BOSTON – Hadlock Field has featured its share of aces on the mound; pitchers with names like Jorge De La Rosa, Abe Alvarez, Clay Buchholz, Justin Masterson, Felix Doubront and Junichi Tazawa.

And there have been stellar rotations, like the 2005 group with Jon Lester, Jonathan Papelbon, David Pauley and Kason Gabbard.

The 2010 rotation featured Doubront, Casey Kelly, Stephen Fife and Kyle Weiland.

But for talent and promise in Portland, the 2013 rotation may be the best bunch of arms the Red Sox have sent to Hadlock Field.

Anthony Ranaudo, Brandon Workman, Drake Britton and Matt Barnes.

They are all capable of dominating a game and they all have the major leagues in their future. All show off plus fastballs and developing change-ups, along with an assortment of breaking balls.

Sea Dogs Manager Kevin Boles has benefited from future major league pitchers on his team before. When he managed in the Twins’ system, in Class A, he had Matt Garza, Kevin Slowey and Anthony Swarzak in 2005 and ’06.

“But this rotation (in Portland) looks like it could be better,” Boles said.

The fact that all four of these pitchers could be starters for the Red Sox is rare indeed.

“Look how hard it is to develop a No. 1, 2 or 3 starter,” Boles said. “Not many guys have the mix or are wired to get 15 to 21 outs in a game.”

And there is an obvious advantage to developing starters.

“Look at the cost of a No. 3 or 4 starter in the free-agent market,” Boles said. “They are big money.”

The two free agents on Boston’s rotation are Ryan Dempster (two-year contract, $26.5 million) and John Lackey (five years, $82.5 million).

To sign Ranaudo, Workman, Britton and Barnes, Boston paid out $5.5 million in signing bonuses, but that is still a bargain if they reach their potential.

When any of the current foursome gets called up, they will be at the major league minimum ($490,000).

Or Boston could have still been paying Josh Beckett ($15.75 million this year), who is 0-4 for the Dodgers with a 5.24 ERA.

Here’s a quick look at Portland’s foursome:

Ranaudo, 23, drafted in sandwich round, 2011 ($2.5 million signing bonus). Once the Red Sox top pitching prospect, Ranaudo is rebounding from an injury-filled 2012. He is 4-0 with a 1.00 ERA; 30 strikeouts/six walks in 27 innings.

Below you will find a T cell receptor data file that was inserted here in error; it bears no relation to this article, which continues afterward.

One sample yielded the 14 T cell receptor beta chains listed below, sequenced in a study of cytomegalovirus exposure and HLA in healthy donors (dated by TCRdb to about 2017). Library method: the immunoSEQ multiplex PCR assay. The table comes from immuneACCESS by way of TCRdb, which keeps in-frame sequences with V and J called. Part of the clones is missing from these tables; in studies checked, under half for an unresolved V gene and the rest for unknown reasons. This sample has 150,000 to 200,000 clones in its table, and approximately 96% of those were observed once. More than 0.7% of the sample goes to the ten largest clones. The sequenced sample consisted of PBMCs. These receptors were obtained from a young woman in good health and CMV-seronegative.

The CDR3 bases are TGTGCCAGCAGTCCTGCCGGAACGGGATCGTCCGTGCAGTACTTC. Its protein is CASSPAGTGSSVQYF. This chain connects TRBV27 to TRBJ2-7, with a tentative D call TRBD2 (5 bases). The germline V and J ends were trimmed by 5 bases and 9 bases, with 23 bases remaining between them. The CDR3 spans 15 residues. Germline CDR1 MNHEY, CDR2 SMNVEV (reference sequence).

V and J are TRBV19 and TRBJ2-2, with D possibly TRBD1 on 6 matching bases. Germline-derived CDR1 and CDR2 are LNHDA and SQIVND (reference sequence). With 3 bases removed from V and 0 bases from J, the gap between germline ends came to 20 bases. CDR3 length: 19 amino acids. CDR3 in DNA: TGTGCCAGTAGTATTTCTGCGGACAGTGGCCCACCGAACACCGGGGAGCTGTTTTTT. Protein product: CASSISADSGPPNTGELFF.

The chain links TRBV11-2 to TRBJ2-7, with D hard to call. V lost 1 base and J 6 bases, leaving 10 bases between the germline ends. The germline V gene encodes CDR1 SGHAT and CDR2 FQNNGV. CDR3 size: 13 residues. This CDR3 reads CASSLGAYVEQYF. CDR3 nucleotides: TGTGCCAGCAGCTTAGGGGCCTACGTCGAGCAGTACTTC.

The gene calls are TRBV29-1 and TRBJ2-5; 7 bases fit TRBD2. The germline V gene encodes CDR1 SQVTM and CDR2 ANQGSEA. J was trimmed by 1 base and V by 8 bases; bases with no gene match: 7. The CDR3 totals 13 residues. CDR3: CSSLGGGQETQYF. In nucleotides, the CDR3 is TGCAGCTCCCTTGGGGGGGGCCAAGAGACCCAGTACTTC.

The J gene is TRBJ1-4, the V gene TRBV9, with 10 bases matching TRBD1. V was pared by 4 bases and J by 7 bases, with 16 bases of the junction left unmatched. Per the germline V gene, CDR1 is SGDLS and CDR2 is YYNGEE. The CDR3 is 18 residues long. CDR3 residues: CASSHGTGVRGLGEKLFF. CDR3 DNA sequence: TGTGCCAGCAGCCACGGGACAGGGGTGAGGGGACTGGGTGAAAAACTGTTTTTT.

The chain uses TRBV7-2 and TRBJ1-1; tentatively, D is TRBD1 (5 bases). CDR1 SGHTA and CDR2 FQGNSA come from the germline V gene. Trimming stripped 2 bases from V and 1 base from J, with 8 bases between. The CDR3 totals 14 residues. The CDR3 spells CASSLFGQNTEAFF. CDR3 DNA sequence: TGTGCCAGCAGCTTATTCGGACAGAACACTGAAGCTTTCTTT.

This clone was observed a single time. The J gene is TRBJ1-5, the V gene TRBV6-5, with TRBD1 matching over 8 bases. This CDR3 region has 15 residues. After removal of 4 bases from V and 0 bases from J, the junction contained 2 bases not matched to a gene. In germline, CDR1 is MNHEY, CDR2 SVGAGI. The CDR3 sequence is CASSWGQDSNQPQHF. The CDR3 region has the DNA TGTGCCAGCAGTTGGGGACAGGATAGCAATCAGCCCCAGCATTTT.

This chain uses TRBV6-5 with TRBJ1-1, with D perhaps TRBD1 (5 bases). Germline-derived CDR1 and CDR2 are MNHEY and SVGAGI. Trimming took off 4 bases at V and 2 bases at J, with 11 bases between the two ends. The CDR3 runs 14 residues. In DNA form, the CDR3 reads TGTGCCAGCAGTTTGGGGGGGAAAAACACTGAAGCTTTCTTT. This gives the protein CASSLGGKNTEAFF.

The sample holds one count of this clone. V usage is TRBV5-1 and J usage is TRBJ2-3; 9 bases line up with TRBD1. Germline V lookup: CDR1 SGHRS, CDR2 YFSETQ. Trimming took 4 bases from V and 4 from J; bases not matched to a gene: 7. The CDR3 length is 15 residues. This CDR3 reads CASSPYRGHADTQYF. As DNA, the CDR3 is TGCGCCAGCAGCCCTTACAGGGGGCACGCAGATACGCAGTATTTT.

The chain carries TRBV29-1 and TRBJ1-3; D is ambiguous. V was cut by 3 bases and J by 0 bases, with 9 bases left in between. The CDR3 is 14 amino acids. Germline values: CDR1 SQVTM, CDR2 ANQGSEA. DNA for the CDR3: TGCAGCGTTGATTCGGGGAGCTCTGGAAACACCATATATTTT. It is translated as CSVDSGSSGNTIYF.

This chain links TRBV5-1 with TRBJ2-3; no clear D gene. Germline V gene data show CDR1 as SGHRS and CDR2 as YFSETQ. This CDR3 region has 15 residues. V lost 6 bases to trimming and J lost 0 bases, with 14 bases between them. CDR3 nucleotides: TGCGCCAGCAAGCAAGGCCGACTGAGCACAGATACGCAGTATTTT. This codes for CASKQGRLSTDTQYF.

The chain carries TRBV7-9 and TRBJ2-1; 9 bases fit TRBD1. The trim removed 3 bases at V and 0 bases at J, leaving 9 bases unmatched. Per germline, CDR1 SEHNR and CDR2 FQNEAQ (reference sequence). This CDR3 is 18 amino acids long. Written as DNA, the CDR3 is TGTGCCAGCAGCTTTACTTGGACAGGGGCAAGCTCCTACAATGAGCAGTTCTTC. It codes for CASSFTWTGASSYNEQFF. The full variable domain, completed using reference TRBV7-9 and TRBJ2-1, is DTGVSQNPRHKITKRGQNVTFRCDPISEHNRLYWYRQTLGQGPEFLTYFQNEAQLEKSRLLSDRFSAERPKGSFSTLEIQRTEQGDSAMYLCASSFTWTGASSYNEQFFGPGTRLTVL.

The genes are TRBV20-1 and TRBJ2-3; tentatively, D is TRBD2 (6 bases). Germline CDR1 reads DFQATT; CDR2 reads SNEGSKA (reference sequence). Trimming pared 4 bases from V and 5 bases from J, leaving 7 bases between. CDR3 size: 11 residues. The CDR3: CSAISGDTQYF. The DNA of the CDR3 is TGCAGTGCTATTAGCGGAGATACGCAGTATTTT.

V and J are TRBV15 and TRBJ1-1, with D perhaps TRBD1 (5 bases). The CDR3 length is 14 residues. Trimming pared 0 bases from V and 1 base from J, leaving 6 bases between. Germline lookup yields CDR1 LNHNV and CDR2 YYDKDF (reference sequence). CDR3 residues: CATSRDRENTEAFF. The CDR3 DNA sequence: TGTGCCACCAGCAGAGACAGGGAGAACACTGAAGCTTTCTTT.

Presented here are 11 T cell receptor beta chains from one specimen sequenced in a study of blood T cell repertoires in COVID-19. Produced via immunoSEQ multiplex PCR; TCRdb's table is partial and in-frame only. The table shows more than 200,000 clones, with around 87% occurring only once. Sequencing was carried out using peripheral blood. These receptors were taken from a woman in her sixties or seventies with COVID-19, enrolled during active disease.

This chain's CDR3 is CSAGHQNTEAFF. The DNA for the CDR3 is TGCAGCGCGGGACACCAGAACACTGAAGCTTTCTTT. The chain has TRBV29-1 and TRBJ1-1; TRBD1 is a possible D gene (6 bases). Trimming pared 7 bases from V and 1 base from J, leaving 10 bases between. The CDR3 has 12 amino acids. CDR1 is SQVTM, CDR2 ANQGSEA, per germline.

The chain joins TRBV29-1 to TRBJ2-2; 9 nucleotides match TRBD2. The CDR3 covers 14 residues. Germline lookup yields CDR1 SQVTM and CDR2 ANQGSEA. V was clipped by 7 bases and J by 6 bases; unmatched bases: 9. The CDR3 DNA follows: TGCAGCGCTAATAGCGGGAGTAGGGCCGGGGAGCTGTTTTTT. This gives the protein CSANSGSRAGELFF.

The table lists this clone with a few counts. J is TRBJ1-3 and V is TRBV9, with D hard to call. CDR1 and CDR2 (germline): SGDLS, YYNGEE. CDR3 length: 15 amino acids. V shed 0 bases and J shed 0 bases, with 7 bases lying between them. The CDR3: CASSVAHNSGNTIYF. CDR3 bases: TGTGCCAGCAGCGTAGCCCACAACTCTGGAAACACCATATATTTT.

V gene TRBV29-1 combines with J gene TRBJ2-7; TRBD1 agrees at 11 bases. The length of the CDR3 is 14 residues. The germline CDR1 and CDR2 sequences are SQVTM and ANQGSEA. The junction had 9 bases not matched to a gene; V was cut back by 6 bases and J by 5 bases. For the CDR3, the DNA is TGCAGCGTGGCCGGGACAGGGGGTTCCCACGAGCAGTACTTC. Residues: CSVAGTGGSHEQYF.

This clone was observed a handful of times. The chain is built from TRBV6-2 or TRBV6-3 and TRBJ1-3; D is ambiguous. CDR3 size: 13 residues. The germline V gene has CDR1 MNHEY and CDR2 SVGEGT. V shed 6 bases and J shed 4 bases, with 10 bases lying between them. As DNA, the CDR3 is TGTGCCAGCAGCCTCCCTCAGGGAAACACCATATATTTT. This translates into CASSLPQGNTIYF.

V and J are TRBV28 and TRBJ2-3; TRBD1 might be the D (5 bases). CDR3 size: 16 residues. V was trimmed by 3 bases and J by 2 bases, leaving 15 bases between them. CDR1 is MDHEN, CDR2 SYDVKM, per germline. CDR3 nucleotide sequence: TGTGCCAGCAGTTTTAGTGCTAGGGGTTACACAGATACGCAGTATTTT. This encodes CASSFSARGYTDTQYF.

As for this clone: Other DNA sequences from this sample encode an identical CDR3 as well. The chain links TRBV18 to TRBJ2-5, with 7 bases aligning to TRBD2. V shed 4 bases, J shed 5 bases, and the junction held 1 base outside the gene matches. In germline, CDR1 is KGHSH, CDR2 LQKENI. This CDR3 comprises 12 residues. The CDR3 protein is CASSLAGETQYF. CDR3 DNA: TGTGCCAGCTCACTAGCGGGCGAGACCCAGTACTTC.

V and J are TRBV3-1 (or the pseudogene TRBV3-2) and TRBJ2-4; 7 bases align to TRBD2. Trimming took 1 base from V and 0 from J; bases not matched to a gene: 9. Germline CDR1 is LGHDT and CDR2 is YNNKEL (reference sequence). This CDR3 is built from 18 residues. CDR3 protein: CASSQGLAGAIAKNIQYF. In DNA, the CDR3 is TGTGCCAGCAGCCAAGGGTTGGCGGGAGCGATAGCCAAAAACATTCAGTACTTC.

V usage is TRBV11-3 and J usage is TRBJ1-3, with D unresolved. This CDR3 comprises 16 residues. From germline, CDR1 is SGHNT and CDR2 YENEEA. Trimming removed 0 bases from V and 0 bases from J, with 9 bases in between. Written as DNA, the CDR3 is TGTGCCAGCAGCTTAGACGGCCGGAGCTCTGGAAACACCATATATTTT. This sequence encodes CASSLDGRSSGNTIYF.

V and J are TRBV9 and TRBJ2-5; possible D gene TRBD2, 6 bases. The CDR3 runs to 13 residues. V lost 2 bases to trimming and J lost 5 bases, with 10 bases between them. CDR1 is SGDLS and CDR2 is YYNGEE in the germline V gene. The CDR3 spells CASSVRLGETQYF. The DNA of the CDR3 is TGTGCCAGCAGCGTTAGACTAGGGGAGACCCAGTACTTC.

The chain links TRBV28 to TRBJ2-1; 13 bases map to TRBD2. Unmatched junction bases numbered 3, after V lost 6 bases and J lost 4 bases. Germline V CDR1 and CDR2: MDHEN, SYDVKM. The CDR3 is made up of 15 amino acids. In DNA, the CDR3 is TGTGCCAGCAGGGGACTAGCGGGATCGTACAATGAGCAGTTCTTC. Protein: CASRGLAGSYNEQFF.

Workman, 24, drafted in second round, 2010 ($800,000 signing bonus). Working in the shadows of higher-profile prospects, Workman’s command is drawing attention. He is 4-0 with a 2.73 ERA (34 strikeouts/six walks in 292/3 innings). His cut fastball can be brilliant at times.

Britton, 23, drafted in 23rd round, 2007 ($700,000 signing bonus). Britton, a left-hander, may be the first to be promoted from Portland because this is his second year on the 40-man roster and he will be out of minor league options after next year. Britton is 2-2 with a 4.75 ERA (30 strikeouts/11 walks in 30 1/3 innings). Has been dominant at times; lost command at others.

Barnes, 22, drafted in first round, 2011 ($1.5 million signing bonus). Considered Boston’s top pitching prospect, Barnes is the only one of the four who is new to Double-A this year. Barnes (2-1, 6.75 ERA) has had some clunkers, but also some lights-out performances. Has 27 strikeouts/eight walks in 20 innings.

Kyle Kaminska (0-3, 9.00) began the season as Portland’s fifth starter. He was sent to Class A Salem to make room for veteran knuckleballer Charlie Haeger, 29, recently sent down from Triple A.

THE NEXT STARTER expected to shine at Hadlock is left-hander Henry Owens, 20, who is in his second pro season. Owens, heading into his scheduled start late Saturday night, was 2-1 in Salem with a 2.08 ERA (30 strikeouts/eight walks in 26 innings).

JON HEE CAME to Portland in 2011 as a utility infielder. Because of injuries to others, he ended up playing in 98 games and batted .275. But those would be peaks for Hee, who retired last week.

A 21st-round pick in 2008 after a four-year career at the University of Hawaii, Hee was promoted to Pawtucket early last season, in the same utility role. He got in 64 games, batting .253.

This year, Hee, 27, played in only two games. Playing time would be a challenge. He announced his retirement last week and flew home to Hawaii.

“He lost his passion to play,” PawSox Manager Gary DiSarcina told the Pawtucket Times.

NUMBER OF THE WEEK: $92.5 million. That is how much the New York Yankees are paying Alex Rodriguez ($28 million), Mark Teixeira (22.5), Derek Jeter (17), Curtis Granderson (13) and Kevin Youkilis (12), all of whom are on the disabled list. That is more than the entire payroll of 16 major league teams.

But pitchers CC Sabathia, Andy Pettitte and Hiroki Kuroda are healthy and the Yankees keep winning.

Kevin Thomas can be reached at 791-6411 or:

[email protected]

Twitter: ClearTheBases

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